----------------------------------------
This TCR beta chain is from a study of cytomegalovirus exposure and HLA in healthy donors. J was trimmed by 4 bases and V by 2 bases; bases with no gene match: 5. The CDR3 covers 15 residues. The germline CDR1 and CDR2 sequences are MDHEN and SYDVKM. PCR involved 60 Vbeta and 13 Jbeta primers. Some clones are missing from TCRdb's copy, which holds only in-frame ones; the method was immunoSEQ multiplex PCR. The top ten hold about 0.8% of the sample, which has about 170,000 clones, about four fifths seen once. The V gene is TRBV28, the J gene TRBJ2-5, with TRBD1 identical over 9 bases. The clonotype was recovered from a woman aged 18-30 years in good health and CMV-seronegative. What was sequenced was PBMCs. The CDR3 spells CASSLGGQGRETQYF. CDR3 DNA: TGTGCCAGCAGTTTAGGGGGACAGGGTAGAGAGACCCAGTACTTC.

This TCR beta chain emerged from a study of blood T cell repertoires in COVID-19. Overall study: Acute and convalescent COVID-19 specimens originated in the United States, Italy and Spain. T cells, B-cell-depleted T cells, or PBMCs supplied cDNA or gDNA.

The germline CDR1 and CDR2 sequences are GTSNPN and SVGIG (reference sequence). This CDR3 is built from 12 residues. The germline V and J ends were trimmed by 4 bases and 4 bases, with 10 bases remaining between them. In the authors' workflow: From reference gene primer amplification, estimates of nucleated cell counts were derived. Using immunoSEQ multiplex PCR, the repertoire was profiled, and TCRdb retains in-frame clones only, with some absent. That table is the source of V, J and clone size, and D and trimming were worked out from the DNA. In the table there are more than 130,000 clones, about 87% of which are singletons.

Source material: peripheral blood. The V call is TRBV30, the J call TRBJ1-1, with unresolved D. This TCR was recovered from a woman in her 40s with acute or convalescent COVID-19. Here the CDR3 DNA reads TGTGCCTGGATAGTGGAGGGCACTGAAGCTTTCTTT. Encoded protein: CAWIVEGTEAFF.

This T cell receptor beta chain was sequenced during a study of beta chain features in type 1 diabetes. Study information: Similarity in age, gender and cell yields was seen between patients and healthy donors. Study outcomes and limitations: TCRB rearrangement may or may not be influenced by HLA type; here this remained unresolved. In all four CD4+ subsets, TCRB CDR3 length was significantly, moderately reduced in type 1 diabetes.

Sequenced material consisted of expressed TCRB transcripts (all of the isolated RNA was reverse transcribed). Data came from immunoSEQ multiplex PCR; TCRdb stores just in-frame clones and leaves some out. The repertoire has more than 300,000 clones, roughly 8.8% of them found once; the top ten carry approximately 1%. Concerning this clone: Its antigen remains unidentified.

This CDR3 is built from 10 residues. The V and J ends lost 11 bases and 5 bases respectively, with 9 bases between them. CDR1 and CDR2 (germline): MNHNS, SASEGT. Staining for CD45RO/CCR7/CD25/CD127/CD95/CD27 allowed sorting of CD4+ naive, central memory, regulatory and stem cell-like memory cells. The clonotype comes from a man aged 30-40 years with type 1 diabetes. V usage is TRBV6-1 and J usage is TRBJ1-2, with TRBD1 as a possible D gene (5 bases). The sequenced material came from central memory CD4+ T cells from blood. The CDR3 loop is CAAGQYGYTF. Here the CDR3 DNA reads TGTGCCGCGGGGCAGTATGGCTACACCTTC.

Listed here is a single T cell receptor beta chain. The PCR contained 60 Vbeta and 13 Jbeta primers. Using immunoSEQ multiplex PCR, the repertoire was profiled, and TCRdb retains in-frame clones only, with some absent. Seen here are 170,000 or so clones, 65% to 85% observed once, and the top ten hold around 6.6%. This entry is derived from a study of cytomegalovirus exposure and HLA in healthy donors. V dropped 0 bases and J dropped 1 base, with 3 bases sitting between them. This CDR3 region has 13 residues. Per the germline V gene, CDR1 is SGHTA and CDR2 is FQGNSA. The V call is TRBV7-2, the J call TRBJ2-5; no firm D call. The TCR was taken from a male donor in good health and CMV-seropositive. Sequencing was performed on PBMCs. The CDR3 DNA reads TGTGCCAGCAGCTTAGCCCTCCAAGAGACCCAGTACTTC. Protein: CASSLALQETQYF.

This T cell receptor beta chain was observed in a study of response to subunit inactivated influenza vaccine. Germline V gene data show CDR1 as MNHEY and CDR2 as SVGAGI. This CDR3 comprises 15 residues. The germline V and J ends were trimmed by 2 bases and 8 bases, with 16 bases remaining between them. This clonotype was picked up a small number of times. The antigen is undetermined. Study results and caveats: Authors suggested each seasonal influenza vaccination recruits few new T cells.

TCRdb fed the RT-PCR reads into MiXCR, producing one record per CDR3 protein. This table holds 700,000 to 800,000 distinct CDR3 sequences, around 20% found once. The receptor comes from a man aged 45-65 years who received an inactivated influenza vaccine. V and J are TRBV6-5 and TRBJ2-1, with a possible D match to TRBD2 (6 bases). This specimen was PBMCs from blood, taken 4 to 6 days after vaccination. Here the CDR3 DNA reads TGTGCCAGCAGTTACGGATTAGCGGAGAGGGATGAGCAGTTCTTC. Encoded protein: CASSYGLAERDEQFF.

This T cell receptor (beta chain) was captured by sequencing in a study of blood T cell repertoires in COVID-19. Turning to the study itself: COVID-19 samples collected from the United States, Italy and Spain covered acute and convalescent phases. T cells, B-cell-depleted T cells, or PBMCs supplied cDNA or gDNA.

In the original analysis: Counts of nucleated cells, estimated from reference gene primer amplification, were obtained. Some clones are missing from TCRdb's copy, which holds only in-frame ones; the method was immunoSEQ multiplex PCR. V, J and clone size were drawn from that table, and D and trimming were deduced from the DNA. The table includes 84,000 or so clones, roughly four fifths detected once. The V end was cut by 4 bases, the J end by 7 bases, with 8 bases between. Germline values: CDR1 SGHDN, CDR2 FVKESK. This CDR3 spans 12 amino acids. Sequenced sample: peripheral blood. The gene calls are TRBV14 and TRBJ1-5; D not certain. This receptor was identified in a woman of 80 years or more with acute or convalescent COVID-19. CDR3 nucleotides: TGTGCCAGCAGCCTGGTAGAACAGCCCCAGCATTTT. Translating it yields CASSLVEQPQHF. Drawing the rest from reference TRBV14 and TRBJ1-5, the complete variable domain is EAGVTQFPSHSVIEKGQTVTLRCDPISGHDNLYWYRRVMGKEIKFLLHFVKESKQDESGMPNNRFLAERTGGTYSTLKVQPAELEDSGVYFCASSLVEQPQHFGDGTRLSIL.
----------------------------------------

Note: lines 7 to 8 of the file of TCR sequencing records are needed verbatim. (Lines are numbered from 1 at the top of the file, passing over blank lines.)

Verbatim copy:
This CDR3 is built from 10 residues. The V and J ends lost 11 bases and 5 bases respectively, with 9 bases between them. CDR1 and CDR2 (germline): MNHNS, SASEGT. Staining for CD45RO/CCR7/CD25/CD127/CD95/CD27 allowed sorting of CD4+ naive, central memory, regulatory and stem cell-like memory cells. The clonotype comes from a man aged 30-40 years with type 1 diabetes. V usage is TRBV6-1 and J usage is TRBJ1-2, with TRBD1 as a possible D gene (5 bases). The sequenced material came from central memory CD4+ T cells from blood. The CDR3 loop is CAAGQYGYTF. Here the CDR3 DNA reads TGTGCCGCGGGGCAGTATGGCTACACCTTC.

Listed here is a single T cell receptor beta chain. The PCR contained 60 Vbeta and 13 Jbeta primers. Using immunoSEQ multiplex PCR, the repertoire was profiled, and TCRdb retains in-frame clones only, with some absent. Seen here are 170,000 or so clones, 65% to 85% observed once, and the top ten hold around 6.6%. This entry is derived from a study of cytomegalovirus exposure and HLA in healthy donors. V dropped 0 bases and J dropped 1 base, with 3 bases sitting between them. This CDR3 region has 13 residues. Per the germline V gene, CDR1 is SGHTA and CDR2 is FQGNSA. The V call is TRBV7-2, the J call TRBJ2-5; no firm D call. The TCR was taken from a male donor in good health and CMV-seropositive. Sequencing was performed on PBMCs. The CDR3 DNA reads TGTGCCAGCAGCTTAGCCCTCCAAGAGACCCAGTACTTC. Protein: CASSLALQETQYF.